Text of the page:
Jody Victor® wonders about e-paper

Jody wonders: What is e-paper?
It is also known as electronic paper or electronic ink. They are designed to look more like ink on paper to enhance your reading experience from an electronic device. They have wider viewing angles and better contrast ratios than a regular tablet. They are not backlit like computers or other mobile devices so you are less likely to get eye-fatigue as you are reading.

There are several e-paper readers on the market now.
The Amazon Kindle line offers the Paperwhite available in wifi or free 3G versions. It can be read in bright sunlight without glare. The matte screen reflects light like ordinary paper. It can also be read easily at night as it illuminates the screen, not the room.

LG Display has flexible e-paper. You can bend the 1024 x 768 device up to 40 degree angles.

The LIBRE|PRO ebook reader allows you to listen to music while reading.

Barnes & Noble has an e-paper reader called NOOK Simple Touch™. If you read just half an hour a day, the battery will last over 2 months.

Hope this helps, Jody!

Jody Victor® Shares about privacy when posting to Facebook

Jody has more to share about Facebook privacy:

Control Your Posts:

Each time you post, you can choose who sees your posts by clicking on the sharing icon. The icon of the “globe” is to make something Public. The “people” icon is to share with friends and the “gear” icon is to customize who views or hide from specific people.

If you tag someone, or you approve someone else’s tag on your post, that person and their friends will see it no matter what audience you choose.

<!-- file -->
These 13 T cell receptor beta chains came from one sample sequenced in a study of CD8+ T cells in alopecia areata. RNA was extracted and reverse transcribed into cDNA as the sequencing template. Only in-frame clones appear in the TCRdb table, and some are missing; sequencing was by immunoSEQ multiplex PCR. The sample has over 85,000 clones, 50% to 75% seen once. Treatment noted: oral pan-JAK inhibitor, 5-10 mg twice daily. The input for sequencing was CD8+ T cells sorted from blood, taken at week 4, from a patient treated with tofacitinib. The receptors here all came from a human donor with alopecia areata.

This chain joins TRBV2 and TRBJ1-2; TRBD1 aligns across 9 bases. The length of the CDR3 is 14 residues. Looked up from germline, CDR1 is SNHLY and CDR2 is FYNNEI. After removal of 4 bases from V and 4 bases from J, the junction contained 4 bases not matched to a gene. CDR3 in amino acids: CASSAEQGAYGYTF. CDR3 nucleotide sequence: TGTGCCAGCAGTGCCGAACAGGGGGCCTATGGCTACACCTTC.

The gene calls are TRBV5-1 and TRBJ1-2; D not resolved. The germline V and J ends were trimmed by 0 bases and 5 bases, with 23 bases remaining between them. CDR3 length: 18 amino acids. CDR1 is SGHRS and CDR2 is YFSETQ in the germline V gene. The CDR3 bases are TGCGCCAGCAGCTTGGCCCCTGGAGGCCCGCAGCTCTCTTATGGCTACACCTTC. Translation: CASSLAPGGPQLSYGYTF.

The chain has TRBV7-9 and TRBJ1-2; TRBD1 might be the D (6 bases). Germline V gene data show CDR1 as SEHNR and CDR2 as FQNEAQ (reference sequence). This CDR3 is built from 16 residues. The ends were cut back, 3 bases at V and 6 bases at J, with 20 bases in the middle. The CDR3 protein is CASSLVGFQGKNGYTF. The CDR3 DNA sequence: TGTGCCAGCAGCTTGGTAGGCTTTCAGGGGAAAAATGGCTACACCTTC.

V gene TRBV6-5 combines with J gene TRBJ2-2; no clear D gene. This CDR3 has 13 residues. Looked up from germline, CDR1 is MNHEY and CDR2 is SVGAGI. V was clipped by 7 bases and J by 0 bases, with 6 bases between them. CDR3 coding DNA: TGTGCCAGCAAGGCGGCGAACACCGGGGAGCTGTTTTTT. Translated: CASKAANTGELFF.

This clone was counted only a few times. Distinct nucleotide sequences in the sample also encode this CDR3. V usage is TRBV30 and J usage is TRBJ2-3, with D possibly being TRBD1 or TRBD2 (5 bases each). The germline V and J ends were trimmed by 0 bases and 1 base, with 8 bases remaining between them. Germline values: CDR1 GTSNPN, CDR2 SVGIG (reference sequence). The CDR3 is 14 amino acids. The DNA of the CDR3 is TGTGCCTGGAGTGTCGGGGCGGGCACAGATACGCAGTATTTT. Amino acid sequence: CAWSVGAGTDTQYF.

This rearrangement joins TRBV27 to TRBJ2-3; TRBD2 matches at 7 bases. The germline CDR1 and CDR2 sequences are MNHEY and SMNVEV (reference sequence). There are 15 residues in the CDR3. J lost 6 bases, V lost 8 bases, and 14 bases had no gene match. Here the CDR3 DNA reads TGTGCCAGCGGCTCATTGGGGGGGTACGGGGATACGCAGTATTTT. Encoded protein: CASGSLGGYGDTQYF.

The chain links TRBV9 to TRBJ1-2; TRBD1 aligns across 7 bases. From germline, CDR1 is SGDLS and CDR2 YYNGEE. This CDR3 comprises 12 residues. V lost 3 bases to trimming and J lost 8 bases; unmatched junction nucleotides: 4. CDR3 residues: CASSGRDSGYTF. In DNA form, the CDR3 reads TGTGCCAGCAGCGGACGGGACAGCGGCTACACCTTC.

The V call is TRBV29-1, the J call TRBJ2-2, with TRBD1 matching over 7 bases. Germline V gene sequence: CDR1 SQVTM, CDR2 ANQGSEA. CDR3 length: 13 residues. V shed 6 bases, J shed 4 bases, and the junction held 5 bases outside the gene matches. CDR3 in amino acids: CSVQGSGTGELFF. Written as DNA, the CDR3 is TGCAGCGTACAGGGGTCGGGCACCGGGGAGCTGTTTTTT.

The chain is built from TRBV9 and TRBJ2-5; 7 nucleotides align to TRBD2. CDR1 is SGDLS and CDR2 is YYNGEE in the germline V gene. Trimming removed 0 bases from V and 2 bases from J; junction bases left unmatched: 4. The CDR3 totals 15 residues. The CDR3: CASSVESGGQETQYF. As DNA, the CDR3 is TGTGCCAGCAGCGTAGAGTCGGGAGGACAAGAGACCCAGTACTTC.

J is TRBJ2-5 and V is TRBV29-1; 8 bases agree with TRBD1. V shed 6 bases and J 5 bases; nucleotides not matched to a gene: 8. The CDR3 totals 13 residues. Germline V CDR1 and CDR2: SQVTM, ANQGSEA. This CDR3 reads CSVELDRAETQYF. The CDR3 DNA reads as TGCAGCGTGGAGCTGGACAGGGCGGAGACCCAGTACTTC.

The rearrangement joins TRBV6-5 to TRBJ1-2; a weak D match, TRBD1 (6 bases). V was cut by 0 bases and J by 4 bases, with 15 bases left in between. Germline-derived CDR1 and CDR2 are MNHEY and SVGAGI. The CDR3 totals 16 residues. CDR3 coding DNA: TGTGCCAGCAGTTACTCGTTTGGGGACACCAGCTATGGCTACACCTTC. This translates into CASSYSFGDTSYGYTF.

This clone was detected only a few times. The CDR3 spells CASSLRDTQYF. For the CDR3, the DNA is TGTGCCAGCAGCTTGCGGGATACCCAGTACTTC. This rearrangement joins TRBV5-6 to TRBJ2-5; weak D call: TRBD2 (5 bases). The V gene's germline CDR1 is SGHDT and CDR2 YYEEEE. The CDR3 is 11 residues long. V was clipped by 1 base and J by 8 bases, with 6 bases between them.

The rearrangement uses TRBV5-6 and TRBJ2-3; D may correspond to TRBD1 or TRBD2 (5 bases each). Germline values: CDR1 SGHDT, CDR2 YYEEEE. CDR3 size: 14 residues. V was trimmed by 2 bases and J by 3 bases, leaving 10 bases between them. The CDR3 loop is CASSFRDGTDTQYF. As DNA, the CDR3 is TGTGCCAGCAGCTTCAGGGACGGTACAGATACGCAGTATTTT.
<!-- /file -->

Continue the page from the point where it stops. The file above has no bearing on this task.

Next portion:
Think before you post. Information you share can be copied or shared by others who see it. Here are some points to remember:

  • Choose who you share with. If you hide your birthday, for example, no one will see it on your timeline but if your friends say “happy birthday” on your timeline, your secret is out!
  • When you write on some someone else’s page, story, or timeline, that person selects the audience. If you intended it for a particular audience and that person changes who can see it, what you wrote will change along with it.
  • You can control who sees the “liked” Facebook pages on your timeline by clicking on the “Likes” box and clicking “Edit”.
  • Assume if you do not see a “sharing” icon, the information will be public.

Control Your Timeline:

Control who sees what on your timeline by clicking the “sharing” icon. The icons for the audiences are the same as above.

Even though you may control which friends are visible on your timeline, the full list is available for games, applications and websites you use. Your friends may also be visible on your friends timelines and in searches. If you have your friend list set to “only me” and your friend’s list is “public”, anyone will see your connection on your friend’s timeline.

Your gender will only hide on your timeline if you hide it.

When someone tags you in a story or photo, you can hide or show it on your timeline.

Points to remember:

  • You can hide items on your timeline but they may still be found elsewhere.
  • People may be able to see mutual friends but not your list of friends.
  • Your name, profile pictures, and cover photos will not have sharing icons because they are always public.
  • Once again, if you so not see a “sharing” icon, assume the information is public.

Jody reminds everyone to think before you post.

Jody Victor® shares more about Facebook Privacy

Jody has some more to share about Facebook’s privacy policy.

When you make your information “public”, it is open to everyone to see. This means all your information, timeline, photos, user id, username, profile pictures, etc. are open to the public. It can show up if someone does a search on Facebook or with a search engine on the Internet. This information is also accessible to games integrated with Facebook, applications and website you or your friends use. Others can share your information when they choose to make information public.

Information that is always publicly available:

  • Name
  • Profile Pictures and Cover Photos
  • Network
  • Gender